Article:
Cannes Film Festival 2010 preview

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The Cannes Film Festival starts this week, with directors including Mike Leigh, Woody Allen and Oliver Stone ready to let loose their new films on the world. Dave Calhoun previews cinema’s greatest annual jamboree

Last year’s Cannes set a tough precedent. The 20 directors up for the Palme d’Or included heavyweights such as Pedro Almodóvar, Quentin Tarantino, Jane Campion and Lars von Trier. The top prize went to Michael Haneke’s ‘The White Ribbon’, while Jacques Audiard’s ‘A Prophet’ took the Grand Prix, the festival’s second-best prize. In short, it was a vintage Cannes.

This year looks different. Some giants of cinema, such as Abbas Kiarostami and Mike Leigh, will present new films at the festival and other big anglophone names such as Oliver Stone, Ridley Scott and Woody Allen will show work out of competition. But there are many lesser-known global directors competing for the Palme d’Or, such as Chad’s Mahamat Saleh-Haroun, Ukraine’s Sergei Loznitsa and Hungary’s Kornél Mundruczó. Moreover, there are other directors who one might expect to be in competition, like China’s Jia Zhangke, France’s Jean-Luc Godard and Romania’s Cristi Puiu, who will instead present work in a tantalising Un Certain Regard, the festival’s second strand. In short, we should expect some surprises.

As ever, Time Out will be at the festival, reviewing films daily at www.timeout.com/film. Keep checking back over the next two weeks to share the discoveries – and disappointments – of the world’s greatest celebration of cinema.

Stephen Frears’s ‘Tamara Drewe’

The British director of ‘Dirty Pretty Things’, ‘The Queen’ and, most recently, ‘Chéri’ has a varied taste in scripts. This time the 68 year old has opted for an adaptation of Posy Simmonds’s literary comic strip which used to appear each week in the Saturday Guardian and was later turned into a book. Gemma Arterton, fresh from ‘Clash of the Titans’ and ‘The Disappearance of Alice Creed’, plays the title role, while her co-stars include Dominic Cooper and Roger Allam. The film is screening out of competition at the festival, where in 2007 Frears was head of the Cannes jury that awarded the Palme d’Or to the Romanian film ‘4 Months, 3 Weeks, 2 Days’.Read our review from May 19

Mike Leigh’s ‘Another Year’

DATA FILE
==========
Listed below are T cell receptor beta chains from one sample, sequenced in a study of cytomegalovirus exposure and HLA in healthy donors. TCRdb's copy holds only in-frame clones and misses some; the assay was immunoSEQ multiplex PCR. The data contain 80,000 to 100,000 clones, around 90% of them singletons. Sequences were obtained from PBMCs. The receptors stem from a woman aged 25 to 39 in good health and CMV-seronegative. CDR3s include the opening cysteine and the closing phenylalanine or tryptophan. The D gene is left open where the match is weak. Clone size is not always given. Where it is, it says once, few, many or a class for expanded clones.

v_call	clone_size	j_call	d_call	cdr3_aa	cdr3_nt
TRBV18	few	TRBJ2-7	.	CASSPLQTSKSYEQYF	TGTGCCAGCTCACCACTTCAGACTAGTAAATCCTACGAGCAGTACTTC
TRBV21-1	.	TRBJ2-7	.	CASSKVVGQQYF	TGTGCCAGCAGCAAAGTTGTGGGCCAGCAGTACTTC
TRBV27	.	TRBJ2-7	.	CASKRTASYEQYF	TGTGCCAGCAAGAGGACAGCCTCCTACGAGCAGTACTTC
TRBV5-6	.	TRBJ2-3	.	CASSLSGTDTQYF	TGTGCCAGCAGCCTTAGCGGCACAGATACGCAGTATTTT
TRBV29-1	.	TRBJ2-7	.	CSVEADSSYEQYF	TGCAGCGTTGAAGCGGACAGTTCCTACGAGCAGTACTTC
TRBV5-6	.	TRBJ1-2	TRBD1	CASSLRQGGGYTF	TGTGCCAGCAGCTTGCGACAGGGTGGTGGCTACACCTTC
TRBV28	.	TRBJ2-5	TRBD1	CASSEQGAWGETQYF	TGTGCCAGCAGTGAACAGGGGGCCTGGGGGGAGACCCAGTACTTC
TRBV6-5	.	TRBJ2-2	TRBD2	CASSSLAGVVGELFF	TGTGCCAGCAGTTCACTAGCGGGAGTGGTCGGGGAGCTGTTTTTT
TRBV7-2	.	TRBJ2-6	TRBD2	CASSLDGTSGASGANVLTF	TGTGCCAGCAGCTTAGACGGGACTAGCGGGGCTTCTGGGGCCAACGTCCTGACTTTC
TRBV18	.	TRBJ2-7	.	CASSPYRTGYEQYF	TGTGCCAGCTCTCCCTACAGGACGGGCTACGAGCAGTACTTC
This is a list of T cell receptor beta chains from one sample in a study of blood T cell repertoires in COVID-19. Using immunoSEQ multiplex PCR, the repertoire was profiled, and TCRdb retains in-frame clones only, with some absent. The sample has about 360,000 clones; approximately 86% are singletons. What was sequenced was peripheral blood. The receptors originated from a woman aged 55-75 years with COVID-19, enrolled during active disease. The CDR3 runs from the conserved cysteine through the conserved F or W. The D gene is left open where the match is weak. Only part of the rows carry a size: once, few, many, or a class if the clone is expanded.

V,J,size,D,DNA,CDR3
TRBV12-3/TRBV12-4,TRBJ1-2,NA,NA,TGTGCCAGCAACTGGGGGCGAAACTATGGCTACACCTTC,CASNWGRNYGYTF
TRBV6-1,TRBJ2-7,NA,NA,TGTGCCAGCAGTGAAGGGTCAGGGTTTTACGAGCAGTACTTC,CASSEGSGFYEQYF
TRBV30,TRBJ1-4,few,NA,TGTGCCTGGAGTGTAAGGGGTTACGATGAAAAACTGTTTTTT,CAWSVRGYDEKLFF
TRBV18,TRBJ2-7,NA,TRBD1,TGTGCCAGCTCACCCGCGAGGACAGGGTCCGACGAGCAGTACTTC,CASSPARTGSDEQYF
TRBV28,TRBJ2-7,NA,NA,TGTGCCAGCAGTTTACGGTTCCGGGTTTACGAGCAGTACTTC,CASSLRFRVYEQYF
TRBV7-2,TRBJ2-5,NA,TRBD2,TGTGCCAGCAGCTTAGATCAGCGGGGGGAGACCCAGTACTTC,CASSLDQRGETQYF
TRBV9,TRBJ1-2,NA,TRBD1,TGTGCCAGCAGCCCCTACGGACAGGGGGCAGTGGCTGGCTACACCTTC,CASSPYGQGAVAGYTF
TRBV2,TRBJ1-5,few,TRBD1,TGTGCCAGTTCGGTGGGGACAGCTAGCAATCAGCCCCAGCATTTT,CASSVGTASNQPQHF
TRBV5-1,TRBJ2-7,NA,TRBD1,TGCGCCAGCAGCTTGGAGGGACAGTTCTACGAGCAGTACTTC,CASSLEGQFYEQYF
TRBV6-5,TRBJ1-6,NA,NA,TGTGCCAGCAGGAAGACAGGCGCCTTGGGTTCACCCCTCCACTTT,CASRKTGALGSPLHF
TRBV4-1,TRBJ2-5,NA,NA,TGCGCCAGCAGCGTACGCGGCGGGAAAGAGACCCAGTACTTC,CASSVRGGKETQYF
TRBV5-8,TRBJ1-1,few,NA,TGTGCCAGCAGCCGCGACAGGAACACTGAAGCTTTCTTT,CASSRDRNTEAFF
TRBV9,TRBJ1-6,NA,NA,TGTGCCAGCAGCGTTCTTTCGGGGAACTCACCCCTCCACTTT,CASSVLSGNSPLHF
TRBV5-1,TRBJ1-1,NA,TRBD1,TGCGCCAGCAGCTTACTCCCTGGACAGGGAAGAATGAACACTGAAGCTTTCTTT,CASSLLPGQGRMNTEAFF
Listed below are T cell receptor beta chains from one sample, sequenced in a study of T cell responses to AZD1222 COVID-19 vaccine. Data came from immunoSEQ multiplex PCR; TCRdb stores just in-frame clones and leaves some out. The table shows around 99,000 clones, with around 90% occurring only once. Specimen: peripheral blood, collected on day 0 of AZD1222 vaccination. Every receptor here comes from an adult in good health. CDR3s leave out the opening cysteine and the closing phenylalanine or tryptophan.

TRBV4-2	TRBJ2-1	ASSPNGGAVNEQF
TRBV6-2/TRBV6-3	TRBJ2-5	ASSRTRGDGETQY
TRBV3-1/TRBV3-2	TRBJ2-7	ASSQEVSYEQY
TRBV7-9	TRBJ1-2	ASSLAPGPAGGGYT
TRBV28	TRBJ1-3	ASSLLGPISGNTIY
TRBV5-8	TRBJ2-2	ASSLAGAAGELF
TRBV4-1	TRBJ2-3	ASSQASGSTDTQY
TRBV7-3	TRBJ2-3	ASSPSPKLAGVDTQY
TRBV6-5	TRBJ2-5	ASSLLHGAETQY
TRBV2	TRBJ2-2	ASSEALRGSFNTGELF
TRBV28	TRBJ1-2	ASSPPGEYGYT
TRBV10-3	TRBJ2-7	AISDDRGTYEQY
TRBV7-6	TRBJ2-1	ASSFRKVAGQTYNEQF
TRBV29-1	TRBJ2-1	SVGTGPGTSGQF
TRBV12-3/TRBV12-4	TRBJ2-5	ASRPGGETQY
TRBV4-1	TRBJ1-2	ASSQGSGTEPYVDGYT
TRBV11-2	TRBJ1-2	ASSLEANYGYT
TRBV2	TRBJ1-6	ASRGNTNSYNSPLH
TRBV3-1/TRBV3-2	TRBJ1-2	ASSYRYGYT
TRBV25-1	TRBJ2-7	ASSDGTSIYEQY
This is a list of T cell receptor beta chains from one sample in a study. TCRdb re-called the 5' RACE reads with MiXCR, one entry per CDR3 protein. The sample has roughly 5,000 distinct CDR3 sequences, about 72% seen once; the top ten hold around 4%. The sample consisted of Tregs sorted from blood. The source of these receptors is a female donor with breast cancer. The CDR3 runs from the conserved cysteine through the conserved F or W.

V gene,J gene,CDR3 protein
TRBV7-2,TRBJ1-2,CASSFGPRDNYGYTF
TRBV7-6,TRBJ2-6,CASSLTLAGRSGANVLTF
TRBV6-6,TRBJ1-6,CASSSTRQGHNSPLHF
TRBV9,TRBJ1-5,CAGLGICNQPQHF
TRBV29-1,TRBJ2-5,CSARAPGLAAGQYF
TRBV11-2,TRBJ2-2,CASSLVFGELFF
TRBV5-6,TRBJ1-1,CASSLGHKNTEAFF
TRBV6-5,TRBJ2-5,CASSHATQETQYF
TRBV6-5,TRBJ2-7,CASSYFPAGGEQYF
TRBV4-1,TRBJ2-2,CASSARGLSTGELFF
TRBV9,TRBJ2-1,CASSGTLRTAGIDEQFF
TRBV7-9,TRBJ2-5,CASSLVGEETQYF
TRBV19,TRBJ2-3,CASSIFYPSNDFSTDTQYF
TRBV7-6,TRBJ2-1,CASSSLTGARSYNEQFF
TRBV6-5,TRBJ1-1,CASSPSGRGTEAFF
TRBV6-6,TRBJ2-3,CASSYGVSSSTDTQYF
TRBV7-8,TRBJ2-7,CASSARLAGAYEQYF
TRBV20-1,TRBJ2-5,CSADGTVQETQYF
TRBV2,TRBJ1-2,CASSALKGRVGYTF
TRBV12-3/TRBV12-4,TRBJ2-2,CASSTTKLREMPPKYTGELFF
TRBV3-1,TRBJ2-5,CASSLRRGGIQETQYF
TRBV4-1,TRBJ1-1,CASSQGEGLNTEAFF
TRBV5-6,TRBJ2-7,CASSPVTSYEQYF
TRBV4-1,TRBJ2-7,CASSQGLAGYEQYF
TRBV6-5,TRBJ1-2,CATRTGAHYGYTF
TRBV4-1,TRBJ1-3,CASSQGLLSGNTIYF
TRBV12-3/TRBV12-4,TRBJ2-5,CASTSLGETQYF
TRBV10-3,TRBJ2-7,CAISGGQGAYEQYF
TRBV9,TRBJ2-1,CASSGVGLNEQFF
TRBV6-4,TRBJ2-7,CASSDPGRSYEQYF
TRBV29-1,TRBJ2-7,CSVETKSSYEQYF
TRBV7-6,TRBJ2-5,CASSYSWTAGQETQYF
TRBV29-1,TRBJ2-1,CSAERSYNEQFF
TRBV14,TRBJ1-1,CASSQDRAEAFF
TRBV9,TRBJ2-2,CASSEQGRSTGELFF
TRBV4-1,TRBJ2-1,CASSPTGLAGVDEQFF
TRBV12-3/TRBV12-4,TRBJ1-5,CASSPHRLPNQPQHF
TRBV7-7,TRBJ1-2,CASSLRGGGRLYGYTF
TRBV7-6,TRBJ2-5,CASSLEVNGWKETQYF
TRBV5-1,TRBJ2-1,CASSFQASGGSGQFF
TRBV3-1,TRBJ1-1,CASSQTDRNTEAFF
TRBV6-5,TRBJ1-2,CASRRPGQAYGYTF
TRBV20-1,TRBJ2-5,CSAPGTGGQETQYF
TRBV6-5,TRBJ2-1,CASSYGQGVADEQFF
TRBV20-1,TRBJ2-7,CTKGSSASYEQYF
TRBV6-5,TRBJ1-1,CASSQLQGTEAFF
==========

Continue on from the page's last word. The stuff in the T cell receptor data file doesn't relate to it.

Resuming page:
Mike Leigh, the only British director competing for the Palme d’Or (until Ken Loach's 'Route Irish' was added to the competition line-up at the eleventh hour), gathers a familiar cast – Jim Broadbent, Ruth Sheen, Lesley Manville and Peter Wight – plus several new and younger faces, for his first film selected by Cannes since ‘All or Nothing’. Sheen and Broadbent play a happy couple who bear the burden of friends and family members’ more troubled lives. In 2004 Cannes rejected 67-year-old Leigh’s ‘Vera Drake’ (it went on to win Venice’s Golden Lion), but he had already won the festival’s directing prize for ‘Naked’ in 1993 and the Palme d’Or for ‘Secrets and Lies’ in 1996. Read our review from May 15

Alejandro González Iñárritu’s ‘Biutiful’

The Mexican director’s fourth film, following ‘Amores Perros’, ‘21 Grams’ and ‘Babel’, sees him parting ways with writer Guillermo Arriaga and recruiting Javier Bardem to star in this Spanish-set story about a criminal confronted by a cop who was once a friend. Iñárritu’s first three films employed split narratives and disjointed chronologies with diminishing returns. It will be interesting to see what a new direction brings. Read our review from May 17

Mahamat Saleh Haroun’s ‘A Screaming Man’

It’s rare for an African film to compete for the Palme d’Or, which will only increase the anticipation for this film from the Chad-born, Paris-based director of ‘Abouna’ and ‘Daratt’. The film tells of a man who loses a job in a hotel and faces a dilemma when the authorities demand that he gives them money or manpower to help the civil war.Read our review from May 17

Abbas Kiarostami’s ‘Certified Copy’

The Iranian director decamps to Italy for this story of a British author and French gallery owner (Juliette Binoche) who meet in a Tuscan village and spend several hours together. Kiarostami’s recent films, including ‘Shirin’ and ‘Five’, have been formally experimental, so it’s unlikely he has wandered too far into the mainstream.Read our review from May 18

And five more...

Apichatpong Weerasethakul’s ‘Uncle Boonmee Who Can Recall His Past Lives’

The 39-year-old Thai is best known for ‘Tropical Malady’ and ‘Syndromes and a Century’. His latest film is an extension of a recent short film.

Cristi Puiu’s ‘Aurora’

This Romanian’s second film, ‘The Death of Mr Lazarescu’, won a Cannes prize in 2005. Puiu steps in front of the camera for this murder story, shot in Bucharest.

Woody Allen’s ‘You Will Meet a Tall Dark Stranger’

Woody Allen is no stranger to Cannes – but never allows his films to compete. His latest is his fourth film set in London and stars Naomi Watts and Antonio Banderas.

Jean-Luc Godard’s ‘Film Socialisme’

The irascible, 79-year-old French new-waver has been off the scene since 2004’s ‘Notre Musique’. Little is known about this other than that it takes place on a cruise ship and features Patti Smith.

Oliver Stone’s ‘Wall Street: Money Never Sleeps’

Stone’s update of his 1987 film was to be released last month but has shifted to September, allowing for a Cannes premiere.

Author: Dave Calhoun


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